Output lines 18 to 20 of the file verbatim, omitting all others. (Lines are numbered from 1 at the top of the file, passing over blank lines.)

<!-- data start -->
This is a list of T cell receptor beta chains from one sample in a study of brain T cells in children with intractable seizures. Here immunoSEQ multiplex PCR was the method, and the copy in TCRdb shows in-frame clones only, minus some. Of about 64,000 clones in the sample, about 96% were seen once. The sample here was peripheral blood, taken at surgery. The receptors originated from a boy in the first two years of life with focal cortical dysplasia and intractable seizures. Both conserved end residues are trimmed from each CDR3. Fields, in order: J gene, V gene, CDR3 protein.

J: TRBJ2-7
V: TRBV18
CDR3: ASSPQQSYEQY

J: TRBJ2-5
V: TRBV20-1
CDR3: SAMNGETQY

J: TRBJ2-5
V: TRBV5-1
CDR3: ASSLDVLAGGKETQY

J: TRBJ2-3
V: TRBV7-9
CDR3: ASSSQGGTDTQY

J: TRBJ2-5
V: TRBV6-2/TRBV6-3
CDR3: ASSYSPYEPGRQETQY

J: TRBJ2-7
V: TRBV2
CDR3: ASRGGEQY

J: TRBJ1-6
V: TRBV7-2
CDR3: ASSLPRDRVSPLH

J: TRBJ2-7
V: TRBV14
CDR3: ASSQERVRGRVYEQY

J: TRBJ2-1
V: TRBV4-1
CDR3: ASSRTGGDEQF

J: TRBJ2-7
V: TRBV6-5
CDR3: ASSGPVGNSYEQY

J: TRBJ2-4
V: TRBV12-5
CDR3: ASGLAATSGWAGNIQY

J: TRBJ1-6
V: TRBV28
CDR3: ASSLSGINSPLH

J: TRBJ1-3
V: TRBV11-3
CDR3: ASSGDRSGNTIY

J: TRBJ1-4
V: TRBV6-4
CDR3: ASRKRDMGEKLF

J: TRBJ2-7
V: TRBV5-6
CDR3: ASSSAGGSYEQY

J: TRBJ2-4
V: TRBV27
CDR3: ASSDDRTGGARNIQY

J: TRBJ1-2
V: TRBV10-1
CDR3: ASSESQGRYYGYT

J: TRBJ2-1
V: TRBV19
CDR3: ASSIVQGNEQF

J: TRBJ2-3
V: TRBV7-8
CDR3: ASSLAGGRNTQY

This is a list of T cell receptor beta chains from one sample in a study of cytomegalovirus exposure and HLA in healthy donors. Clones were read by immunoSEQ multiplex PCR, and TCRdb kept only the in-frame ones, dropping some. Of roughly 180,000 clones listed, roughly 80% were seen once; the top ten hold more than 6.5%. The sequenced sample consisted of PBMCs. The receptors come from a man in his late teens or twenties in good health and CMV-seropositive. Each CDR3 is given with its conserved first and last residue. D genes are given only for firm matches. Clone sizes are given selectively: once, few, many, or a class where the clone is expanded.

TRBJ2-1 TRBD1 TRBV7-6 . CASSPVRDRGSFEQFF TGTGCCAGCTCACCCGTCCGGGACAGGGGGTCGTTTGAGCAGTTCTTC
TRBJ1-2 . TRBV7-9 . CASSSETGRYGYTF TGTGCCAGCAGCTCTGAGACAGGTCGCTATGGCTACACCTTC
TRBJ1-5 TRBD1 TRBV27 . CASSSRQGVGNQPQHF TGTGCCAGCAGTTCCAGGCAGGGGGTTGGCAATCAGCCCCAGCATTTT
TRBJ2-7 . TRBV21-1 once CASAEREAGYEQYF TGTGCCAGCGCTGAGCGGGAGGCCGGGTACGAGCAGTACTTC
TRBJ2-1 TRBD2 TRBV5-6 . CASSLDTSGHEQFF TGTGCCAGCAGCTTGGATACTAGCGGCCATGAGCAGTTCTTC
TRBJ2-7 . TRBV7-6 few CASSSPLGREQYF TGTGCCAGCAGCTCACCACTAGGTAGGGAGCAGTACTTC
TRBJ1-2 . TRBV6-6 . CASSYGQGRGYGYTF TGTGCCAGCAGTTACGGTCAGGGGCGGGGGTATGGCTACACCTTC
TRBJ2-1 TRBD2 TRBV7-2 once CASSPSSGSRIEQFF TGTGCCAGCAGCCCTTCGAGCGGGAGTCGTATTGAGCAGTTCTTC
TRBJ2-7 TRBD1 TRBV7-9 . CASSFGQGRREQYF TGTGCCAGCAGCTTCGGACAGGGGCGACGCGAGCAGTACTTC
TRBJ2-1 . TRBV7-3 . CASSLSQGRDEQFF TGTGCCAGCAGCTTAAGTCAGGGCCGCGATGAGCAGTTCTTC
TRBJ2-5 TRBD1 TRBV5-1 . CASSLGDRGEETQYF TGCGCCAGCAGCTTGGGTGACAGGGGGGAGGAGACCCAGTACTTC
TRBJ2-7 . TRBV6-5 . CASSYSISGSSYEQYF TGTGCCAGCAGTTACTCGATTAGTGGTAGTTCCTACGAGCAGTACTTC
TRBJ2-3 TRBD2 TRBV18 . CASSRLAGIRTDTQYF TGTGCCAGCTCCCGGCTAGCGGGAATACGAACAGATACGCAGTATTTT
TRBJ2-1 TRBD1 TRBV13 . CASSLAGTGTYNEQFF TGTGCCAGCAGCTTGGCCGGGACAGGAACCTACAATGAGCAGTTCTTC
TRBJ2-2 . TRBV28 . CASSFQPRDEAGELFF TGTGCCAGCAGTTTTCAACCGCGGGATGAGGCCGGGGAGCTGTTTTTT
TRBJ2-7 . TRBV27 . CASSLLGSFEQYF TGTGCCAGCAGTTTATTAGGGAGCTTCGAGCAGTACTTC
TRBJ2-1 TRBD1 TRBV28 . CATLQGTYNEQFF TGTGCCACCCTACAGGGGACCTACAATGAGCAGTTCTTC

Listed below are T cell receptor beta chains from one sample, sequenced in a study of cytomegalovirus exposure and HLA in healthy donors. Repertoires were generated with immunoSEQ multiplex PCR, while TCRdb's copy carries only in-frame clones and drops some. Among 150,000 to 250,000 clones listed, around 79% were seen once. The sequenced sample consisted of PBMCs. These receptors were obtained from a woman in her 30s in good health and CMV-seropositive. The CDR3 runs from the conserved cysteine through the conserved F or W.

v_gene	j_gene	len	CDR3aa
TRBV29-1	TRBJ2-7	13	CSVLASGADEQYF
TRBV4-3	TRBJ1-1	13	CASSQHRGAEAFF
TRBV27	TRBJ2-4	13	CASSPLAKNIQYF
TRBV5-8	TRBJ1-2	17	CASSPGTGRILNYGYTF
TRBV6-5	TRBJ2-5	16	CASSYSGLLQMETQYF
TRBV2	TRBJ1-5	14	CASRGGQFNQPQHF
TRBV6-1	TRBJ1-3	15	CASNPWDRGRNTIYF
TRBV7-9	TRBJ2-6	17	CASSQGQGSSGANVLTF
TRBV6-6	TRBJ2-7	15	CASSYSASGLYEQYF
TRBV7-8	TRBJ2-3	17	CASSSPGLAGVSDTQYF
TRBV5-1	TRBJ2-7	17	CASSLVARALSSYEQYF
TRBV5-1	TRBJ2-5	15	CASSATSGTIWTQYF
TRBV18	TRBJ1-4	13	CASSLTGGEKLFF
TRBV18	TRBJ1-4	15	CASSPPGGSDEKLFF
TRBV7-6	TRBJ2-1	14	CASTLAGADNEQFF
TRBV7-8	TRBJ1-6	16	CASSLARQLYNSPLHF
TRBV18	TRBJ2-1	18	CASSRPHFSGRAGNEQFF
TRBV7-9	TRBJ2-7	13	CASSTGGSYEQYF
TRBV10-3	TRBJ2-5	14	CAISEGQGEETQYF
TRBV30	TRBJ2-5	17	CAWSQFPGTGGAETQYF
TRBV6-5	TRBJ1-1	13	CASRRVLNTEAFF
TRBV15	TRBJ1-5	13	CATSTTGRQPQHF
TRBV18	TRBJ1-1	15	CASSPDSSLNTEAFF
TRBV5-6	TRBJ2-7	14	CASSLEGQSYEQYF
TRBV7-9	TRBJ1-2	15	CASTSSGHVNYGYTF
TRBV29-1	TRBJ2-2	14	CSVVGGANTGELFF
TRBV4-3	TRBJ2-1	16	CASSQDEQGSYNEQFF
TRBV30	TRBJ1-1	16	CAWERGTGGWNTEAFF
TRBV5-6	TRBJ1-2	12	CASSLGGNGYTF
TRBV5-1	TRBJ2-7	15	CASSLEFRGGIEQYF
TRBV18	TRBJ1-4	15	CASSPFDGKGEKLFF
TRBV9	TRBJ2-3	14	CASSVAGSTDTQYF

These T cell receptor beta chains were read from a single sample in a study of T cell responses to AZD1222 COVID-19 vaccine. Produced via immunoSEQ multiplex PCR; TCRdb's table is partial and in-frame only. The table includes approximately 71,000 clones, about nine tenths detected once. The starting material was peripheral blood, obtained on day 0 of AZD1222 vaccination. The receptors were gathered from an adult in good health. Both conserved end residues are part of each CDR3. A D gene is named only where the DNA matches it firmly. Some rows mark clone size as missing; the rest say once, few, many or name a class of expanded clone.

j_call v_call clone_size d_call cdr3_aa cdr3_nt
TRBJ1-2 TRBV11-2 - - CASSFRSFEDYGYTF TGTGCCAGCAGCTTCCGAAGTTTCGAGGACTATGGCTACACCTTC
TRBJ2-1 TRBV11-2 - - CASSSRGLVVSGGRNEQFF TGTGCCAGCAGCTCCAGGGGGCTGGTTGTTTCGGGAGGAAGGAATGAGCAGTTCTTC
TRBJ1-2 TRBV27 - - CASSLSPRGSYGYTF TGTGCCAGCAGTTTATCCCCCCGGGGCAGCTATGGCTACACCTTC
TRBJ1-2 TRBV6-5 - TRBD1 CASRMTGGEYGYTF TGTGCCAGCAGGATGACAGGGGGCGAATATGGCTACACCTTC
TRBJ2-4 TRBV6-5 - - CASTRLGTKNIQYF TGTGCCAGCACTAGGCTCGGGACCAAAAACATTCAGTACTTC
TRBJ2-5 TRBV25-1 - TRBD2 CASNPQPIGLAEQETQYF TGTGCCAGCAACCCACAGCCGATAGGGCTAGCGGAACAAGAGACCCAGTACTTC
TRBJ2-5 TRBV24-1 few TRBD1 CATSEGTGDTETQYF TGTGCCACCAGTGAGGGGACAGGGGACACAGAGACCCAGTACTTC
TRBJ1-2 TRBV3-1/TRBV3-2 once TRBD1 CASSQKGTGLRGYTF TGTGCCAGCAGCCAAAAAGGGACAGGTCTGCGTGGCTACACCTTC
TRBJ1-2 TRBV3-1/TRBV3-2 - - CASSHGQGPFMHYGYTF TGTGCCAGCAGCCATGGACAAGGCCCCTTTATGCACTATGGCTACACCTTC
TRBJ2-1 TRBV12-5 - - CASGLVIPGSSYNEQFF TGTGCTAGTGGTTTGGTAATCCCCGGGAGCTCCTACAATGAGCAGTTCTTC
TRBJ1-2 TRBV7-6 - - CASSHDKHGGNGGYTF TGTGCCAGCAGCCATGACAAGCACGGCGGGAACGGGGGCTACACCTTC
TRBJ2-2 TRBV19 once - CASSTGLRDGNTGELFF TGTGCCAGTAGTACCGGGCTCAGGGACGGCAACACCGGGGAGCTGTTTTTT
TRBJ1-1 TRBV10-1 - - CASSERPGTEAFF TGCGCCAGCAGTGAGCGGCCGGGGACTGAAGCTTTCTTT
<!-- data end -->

V: TRBV2
CDR3: ASRGGEQY

J: TRBJ1-6